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Importance of Budget Planning in Project Management

Importance of Budget Planning in Project Management

Budgeting helps to ensure that your project remains on schedule and on budget. A well-planned budget will allow you to track how much money has been spent and how much money needs to be spent over time. This gives you an accurate picture of how much money you have available for paying bills and salaries as well as how much money is left over at any given point in time so that you can make decisions about how best to spend it wisely!

Importance of Budget Planning in Project Management

Establishing Guidelines

  1. Having a budget allows you to establish the main objectives of a project. Some projects can be too all-encompassing and try to accomplish too much. Having a budget in place, however, limits the number of options available to a company or its project manager from the outset. Without these budgetary restrictions in place, a project may not be completed on time or at all if the available funding runs out. Instead, the budget allows the project manager to know how much he can spend on any given aspect of the project.

Cost Estimating

  1. Once a budget is in place, the project manager and cost estimator can then determine how much money can be spent on each component of the project. A budget allows those in charge of purchasing to determine what percentage of the available funds can be allocated to the constituent elements of the project itself. This provides the opportunity to determine whether or not the project can be completed with the available budget.


  1. Another advantage to having a project budget is that it will allow you to prioritize the different parts of the project. While it may be desirable to complete the entire project at once, if the available funds indicate that enough money may not be available to complete all aspects of the project as desired, a budget will allow you to prioritize which parts of the project can be completed initially while other parts are put on hold.

Future Planning

  1. In the event that the budget shows funding to be inadequate to cover the necessary costs to complete the entire project, having a budget in place will make easier to plan for future costs. For instance, if the budget shows that only four of the five main objectives can be accomplished with the available funding, you should know how much additional money you will need to raise to complete the entire project because you know how much money should be allocated to each part.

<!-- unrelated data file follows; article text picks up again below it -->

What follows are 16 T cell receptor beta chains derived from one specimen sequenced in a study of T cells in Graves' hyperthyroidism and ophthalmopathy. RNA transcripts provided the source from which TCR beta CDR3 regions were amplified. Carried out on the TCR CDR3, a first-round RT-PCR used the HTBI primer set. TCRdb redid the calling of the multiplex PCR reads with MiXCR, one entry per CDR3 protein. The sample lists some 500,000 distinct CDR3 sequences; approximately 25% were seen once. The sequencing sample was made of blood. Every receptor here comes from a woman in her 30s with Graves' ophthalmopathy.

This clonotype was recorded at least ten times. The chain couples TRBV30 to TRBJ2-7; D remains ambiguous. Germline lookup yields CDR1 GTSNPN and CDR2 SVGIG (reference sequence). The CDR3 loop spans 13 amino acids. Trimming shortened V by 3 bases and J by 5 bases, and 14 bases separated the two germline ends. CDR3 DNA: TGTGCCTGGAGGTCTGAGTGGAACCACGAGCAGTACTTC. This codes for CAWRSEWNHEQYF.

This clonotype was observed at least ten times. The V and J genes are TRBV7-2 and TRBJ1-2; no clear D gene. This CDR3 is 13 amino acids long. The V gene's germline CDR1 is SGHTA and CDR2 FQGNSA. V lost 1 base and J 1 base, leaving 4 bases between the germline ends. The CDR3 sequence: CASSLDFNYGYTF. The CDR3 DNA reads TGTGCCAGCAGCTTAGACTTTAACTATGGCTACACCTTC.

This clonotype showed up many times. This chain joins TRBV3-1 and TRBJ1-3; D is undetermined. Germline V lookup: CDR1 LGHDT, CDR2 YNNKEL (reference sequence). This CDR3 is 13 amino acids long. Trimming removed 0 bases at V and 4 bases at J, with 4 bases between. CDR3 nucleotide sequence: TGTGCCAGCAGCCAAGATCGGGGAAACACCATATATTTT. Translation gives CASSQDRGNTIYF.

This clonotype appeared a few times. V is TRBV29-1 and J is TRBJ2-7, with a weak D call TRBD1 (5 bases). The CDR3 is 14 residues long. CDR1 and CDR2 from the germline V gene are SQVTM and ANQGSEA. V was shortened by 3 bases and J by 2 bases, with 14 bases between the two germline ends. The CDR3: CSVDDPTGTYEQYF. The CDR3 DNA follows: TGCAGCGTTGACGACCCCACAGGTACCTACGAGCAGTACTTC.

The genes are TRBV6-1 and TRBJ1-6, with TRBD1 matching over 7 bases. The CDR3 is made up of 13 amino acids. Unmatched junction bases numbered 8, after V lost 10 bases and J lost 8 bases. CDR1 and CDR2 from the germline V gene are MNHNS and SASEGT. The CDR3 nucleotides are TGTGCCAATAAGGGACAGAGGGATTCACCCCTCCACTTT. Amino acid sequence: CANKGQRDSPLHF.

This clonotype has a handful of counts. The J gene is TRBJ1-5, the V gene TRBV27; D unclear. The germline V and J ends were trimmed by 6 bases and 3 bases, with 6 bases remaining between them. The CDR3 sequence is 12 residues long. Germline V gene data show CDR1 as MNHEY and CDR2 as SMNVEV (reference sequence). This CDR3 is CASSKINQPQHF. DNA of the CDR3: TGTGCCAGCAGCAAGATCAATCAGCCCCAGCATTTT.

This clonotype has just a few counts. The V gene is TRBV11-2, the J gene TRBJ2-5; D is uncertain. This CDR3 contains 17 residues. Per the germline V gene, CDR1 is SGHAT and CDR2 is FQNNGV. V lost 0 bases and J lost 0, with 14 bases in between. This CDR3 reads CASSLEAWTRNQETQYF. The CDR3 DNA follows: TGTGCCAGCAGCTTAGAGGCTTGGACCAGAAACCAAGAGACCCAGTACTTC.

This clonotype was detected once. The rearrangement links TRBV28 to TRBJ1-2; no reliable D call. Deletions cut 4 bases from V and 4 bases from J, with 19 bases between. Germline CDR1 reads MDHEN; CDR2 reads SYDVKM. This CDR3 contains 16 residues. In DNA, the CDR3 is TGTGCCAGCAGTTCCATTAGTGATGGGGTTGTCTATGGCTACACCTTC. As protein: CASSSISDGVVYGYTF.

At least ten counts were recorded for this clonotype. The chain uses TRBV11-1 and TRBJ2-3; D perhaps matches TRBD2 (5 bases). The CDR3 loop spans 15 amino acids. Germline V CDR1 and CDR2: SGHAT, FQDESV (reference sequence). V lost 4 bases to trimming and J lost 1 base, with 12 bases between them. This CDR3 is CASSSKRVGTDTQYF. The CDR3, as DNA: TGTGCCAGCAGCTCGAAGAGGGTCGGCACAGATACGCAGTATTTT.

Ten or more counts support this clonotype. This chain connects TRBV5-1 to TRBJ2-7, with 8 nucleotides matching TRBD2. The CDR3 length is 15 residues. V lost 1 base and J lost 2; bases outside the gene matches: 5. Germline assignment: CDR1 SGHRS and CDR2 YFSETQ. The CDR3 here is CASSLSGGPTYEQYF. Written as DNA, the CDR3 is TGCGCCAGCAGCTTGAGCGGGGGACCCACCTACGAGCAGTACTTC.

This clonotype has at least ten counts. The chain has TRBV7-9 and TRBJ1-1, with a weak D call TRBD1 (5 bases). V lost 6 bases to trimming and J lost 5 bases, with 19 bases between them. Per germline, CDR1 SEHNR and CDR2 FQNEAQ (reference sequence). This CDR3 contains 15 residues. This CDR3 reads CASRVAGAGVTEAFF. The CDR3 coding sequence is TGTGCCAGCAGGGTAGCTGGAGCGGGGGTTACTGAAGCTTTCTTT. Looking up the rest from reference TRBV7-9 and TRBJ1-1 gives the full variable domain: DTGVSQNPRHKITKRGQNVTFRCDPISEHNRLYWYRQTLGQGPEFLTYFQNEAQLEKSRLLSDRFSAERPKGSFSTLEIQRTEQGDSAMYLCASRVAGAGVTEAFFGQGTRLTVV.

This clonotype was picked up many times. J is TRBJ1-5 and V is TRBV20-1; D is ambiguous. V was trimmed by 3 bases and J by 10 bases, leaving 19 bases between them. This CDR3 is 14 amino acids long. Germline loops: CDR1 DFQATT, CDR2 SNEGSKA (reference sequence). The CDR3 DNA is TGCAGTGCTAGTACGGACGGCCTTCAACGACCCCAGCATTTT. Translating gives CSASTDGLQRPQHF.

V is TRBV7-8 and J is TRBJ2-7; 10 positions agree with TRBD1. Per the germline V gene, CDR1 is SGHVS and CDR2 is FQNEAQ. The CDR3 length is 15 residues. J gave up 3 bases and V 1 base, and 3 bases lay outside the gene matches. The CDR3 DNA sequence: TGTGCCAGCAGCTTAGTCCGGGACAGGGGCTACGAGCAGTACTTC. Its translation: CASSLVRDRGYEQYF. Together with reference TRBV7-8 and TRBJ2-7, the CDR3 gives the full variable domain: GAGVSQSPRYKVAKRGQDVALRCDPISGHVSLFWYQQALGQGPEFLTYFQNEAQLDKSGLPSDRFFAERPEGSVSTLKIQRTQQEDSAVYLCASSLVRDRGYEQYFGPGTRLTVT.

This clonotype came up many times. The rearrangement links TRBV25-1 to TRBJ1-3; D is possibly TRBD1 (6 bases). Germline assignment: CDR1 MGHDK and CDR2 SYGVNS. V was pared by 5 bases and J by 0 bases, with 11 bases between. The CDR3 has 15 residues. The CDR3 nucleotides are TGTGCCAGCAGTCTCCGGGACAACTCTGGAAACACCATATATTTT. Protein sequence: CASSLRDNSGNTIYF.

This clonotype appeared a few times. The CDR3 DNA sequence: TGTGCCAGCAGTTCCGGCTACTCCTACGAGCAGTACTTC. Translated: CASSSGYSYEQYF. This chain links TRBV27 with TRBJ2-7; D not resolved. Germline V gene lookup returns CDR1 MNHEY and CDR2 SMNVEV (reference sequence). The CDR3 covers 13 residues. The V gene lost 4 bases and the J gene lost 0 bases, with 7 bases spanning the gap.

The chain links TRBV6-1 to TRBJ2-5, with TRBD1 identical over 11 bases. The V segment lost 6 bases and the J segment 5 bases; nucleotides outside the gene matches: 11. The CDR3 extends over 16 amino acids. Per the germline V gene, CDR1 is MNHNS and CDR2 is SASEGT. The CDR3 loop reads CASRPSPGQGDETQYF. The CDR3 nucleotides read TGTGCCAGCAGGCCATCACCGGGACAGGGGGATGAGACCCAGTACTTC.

Consequences of Improper Budgeting

All project procedures are tightly interwoven around project budgets. The amount of available or required cash, in most cases, dictates the duration and type of the used resources, operations and activities within the realm of a project. In the case of project budgets, a miscalculation, poor judgment or a lack of proper oversight might result in the collapse of the whole endeavor.

When it comes to poor estimation of project budgets the potential scenarios that might occur are many and all of them have negative consequences. First and foremost are the effects on meeting the client’s expectations. Not being able to deliver the agreed upon deliverables and quality standards of the project’s products might have a significant effect on your own credibility and future development as a professional. In addition, this might influence your organization’s reputation and have a negative impact on all the members of your team.  

In the sphere of the project the negative consequences might arise from the very beginning, but in most of the cases, these problems usually appear unforeseen and suddenly, hence the considerable impact on the project’s development. When they come to light, it can often be too late to have a fast and effective reaction and save the day by making the necessary alterations and amendments on the project’s initial budget.